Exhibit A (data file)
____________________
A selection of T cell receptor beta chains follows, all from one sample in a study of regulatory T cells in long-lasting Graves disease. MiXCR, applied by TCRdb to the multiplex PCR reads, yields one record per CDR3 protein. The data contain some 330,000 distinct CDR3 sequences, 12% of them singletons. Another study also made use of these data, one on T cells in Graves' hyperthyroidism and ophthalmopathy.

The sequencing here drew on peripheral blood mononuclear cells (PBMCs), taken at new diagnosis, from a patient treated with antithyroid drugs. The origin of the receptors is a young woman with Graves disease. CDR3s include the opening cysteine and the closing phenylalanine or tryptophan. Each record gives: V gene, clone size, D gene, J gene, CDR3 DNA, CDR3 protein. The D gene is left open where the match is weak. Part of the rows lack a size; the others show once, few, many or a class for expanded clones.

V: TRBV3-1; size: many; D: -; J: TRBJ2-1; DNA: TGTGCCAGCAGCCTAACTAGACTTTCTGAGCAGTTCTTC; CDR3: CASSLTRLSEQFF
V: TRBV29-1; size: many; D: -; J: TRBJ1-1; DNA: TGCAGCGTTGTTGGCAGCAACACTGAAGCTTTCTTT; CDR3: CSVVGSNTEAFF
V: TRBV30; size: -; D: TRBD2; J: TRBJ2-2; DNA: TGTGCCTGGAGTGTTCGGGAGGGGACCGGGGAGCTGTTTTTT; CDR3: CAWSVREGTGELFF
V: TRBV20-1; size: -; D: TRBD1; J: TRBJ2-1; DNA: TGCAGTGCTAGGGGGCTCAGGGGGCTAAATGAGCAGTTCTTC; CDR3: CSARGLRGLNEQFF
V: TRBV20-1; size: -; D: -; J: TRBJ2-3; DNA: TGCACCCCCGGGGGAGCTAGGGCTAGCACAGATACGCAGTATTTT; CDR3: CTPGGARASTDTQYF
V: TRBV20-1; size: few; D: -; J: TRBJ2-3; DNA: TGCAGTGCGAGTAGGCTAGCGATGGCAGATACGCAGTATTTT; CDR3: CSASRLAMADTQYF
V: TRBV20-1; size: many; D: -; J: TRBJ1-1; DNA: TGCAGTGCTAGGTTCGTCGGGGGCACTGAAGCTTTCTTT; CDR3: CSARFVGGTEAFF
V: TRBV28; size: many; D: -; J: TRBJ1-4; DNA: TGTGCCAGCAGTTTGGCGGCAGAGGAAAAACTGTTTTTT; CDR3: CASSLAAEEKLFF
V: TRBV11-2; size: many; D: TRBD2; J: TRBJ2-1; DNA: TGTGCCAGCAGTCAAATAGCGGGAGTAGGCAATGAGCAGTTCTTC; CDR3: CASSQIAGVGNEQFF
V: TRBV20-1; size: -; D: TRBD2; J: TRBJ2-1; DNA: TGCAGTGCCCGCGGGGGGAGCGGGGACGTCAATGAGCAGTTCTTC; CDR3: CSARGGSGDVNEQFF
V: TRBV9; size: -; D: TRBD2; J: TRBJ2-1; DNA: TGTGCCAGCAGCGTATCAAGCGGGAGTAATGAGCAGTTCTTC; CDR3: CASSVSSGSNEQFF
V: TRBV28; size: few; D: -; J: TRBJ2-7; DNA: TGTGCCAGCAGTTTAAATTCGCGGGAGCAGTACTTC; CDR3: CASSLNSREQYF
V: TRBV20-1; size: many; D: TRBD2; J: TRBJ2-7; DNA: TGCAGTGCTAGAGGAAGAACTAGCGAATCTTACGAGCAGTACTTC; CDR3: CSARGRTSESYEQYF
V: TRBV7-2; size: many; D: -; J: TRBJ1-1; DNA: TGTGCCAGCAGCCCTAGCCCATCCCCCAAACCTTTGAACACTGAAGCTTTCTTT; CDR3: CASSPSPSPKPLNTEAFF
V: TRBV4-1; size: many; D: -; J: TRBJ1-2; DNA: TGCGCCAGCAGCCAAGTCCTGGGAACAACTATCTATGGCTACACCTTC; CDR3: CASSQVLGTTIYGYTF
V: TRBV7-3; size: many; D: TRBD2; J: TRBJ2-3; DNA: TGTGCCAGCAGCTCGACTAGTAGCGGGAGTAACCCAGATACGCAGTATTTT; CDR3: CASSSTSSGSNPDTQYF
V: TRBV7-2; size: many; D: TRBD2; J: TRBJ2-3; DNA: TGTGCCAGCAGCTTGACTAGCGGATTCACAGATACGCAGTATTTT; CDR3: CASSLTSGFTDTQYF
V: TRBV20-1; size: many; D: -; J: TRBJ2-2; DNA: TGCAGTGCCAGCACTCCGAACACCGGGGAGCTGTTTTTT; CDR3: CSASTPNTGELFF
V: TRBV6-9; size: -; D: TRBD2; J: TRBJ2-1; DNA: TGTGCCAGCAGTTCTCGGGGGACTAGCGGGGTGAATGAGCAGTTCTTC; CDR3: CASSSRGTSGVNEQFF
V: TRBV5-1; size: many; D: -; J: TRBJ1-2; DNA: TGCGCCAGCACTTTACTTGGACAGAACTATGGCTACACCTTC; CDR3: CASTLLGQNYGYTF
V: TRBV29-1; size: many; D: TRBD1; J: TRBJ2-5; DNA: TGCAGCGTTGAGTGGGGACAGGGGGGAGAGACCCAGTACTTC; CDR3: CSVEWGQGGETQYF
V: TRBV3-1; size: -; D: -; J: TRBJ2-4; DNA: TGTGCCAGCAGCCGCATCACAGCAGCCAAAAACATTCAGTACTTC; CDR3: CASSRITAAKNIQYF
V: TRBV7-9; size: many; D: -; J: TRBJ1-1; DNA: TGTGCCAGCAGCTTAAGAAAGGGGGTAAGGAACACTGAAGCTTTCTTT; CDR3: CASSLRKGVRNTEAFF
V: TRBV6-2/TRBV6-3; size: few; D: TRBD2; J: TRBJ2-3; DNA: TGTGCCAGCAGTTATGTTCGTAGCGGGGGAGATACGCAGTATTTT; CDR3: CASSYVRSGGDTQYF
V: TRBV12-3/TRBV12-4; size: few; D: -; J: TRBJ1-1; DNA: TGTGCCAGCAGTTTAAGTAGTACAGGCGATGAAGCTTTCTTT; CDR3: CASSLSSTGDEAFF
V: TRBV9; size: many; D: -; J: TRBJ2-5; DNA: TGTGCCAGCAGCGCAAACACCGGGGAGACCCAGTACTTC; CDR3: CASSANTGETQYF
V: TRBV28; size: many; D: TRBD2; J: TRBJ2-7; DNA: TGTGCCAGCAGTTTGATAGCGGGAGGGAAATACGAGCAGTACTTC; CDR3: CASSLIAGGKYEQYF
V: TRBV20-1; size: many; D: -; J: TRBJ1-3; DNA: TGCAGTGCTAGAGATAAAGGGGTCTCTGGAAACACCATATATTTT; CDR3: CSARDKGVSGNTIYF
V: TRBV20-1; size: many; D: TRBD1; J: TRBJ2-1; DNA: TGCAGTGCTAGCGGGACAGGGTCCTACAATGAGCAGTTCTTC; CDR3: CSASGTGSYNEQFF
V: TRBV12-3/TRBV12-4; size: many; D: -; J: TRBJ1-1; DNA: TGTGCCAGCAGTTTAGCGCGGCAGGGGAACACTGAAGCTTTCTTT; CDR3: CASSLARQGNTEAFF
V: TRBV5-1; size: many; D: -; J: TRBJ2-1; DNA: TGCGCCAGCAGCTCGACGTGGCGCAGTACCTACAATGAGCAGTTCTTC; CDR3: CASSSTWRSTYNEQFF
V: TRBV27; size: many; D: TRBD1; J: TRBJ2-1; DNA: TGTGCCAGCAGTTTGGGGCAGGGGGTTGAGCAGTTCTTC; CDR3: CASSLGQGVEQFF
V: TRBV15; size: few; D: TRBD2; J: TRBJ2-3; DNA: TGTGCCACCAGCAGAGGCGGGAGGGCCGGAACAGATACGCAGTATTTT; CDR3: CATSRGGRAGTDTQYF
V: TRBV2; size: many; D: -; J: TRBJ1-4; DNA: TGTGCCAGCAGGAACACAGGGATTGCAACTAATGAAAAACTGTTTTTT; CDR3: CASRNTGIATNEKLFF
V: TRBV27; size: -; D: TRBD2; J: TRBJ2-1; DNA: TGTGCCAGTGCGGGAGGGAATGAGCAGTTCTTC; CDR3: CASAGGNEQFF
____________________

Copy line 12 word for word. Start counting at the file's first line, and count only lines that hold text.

V: TRBV20-1; size: -; D: TRBD2; J: TRBJ2-1; DNA: TGCAGTGCCCGCGGGGGGAGCGGGGACGTCAATGAGCAGTTCTTC; CDR3: CSARGGSGDVNEQFF